The handsome Black-faced Cuckoo Shrike Coracina novaehollandiae is another addition to the species list.

 

 

 

 

 

 

 

Finally I found this cute Koala Phascolarctos cinereus watching us install a Koala Drinker on Tallowwood Eucalyptus microcorys.

A lot of walkers are getting their exercise in the Reserve at the moment. Map of walking tracks.

By: Michael Fox

Great getting out in the bush after the rain. The Fox Gully Bushcare team worked on weeding the 2018 National Tree Day site.

All the plants are thriving including the weeds. Our main focus was removing Guinea Grass Megathyrsus maximus, Flannel Weed Sida cordifolia and Cobblers Peg Bidens pilosa before seeds set, breaking the weed cycle.

The rain also bought lots of insects and spiders including two species not previously Reported in the Reserve. An Eight-spotted Leaf Beetle and Round Ant Eater spider.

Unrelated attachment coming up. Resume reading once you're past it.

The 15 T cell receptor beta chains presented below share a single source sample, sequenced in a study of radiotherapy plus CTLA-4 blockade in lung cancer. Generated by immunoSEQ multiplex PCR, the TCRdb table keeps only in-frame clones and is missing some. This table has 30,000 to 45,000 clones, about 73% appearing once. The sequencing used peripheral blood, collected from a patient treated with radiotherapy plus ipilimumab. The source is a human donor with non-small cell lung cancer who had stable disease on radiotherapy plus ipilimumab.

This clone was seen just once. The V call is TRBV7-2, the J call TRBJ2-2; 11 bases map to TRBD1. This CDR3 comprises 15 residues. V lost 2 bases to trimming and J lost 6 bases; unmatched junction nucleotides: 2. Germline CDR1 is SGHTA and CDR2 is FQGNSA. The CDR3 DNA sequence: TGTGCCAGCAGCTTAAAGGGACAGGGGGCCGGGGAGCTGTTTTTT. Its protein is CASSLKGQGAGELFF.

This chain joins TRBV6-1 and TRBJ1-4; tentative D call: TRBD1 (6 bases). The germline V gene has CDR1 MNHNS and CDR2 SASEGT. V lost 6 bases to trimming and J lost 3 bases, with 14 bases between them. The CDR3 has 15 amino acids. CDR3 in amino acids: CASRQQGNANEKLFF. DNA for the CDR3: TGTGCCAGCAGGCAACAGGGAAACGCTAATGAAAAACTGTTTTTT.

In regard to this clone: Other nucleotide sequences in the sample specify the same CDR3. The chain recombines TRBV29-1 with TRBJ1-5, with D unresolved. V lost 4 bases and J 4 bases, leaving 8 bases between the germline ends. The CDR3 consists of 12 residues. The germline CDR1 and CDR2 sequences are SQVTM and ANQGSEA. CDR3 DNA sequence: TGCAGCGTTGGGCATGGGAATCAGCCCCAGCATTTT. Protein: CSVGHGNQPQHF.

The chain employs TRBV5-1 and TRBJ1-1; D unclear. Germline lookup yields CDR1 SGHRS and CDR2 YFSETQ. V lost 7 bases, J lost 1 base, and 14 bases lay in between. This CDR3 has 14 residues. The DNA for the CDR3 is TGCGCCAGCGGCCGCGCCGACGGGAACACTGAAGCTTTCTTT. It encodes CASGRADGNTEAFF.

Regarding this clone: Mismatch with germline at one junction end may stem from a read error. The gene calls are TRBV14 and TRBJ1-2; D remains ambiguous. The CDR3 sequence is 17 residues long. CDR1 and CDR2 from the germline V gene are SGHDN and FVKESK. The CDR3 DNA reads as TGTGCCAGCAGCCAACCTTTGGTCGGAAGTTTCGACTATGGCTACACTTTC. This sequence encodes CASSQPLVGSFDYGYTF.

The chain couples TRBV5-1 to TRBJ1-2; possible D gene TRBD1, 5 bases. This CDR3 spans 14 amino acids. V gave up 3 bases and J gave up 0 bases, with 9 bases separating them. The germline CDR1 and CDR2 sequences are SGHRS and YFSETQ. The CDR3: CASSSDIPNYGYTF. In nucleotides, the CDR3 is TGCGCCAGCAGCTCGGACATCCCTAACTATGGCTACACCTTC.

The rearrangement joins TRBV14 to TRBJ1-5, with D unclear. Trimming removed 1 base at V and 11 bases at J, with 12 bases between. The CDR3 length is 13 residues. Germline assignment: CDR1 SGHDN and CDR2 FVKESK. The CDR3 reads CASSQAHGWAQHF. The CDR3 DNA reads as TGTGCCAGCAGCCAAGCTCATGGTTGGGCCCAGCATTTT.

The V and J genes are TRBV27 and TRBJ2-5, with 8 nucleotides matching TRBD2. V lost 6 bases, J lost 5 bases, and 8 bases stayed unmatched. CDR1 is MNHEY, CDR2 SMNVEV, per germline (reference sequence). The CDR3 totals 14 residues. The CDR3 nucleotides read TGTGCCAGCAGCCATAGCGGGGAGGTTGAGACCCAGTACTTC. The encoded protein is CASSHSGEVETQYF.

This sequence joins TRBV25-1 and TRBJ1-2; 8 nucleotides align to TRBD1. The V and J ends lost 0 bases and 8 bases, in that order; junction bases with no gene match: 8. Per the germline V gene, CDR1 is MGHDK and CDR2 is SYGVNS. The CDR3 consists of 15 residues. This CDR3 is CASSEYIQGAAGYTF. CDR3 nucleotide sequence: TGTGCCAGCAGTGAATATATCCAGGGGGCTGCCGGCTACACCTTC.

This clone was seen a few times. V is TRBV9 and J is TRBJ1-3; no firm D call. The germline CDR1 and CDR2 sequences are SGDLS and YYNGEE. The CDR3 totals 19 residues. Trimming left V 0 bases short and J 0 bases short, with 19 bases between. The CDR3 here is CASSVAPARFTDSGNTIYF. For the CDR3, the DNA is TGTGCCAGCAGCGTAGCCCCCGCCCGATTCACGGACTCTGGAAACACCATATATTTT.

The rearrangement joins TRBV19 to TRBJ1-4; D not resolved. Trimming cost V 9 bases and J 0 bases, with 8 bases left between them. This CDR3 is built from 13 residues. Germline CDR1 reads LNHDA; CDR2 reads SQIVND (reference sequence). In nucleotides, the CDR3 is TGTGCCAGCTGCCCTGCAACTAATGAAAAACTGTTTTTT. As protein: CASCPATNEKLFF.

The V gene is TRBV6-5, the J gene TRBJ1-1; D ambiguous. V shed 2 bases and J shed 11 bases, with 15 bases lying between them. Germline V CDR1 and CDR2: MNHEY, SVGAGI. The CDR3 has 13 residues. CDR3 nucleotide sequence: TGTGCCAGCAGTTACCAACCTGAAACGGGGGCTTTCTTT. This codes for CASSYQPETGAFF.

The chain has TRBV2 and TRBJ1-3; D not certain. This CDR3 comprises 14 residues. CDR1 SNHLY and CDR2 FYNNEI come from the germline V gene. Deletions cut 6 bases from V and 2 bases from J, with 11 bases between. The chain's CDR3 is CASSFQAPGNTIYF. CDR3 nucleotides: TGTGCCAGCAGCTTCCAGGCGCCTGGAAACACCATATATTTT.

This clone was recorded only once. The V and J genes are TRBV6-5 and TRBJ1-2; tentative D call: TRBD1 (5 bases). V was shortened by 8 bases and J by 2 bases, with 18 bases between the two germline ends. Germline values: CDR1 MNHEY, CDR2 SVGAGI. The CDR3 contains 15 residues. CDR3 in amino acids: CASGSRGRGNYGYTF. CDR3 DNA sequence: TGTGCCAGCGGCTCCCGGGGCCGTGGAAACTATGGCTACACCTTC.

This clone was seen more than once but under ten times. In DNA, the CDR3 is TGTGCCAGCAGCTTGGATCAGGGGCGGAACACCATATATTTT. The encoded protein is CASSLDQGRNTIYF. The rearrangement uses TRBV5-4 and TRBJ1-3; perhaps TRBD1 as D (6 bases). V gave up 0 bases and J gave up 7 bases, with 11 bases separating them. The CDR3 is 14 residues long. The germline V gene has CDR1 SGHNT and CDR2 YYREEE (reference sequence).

Eight-spotted Leaf Beetle - Paropsisterna sexpustulata - 10 Mar 2020

Eight-spotted Leaf Beetle Paropsisterna sexpustulata

 

 

Round Ant Eater - Zenodorus orbiculatus (female) - 10 Mar 2020

 

 

 

 

Round Ant Eater spider Zenodorus orbiculatus (female) Note name change from Omoedus orbiculatus.

 

 

Union-Jack Wolf Spider -Tasmanicosa sp. - with egg sac - 10 Mar 2020

 

 

 

 

 

 

 

 

Union-Jack Wolf Spider Tasmanicosa sp. – with egg sac

 

 

 

 

 

 

St Andrew's Cross Spider - Argiope Keyserlingi - underside - 10 Mar 2020

 

 

 

 

St Andrew’s Cross Spider Argiope Keyserlingi – underside

 

 

 

 

 

Variable Ladybird Beetles - Coelophora inaequalis - larva - 10 Mar 2020

 

 

Variable Ladybird Beetle Coelophora inaequalis larvae

 

 

 

 

 

 

 

Transverse Ladybird Beetle - Coccinella transversalis - 10 Mar 2020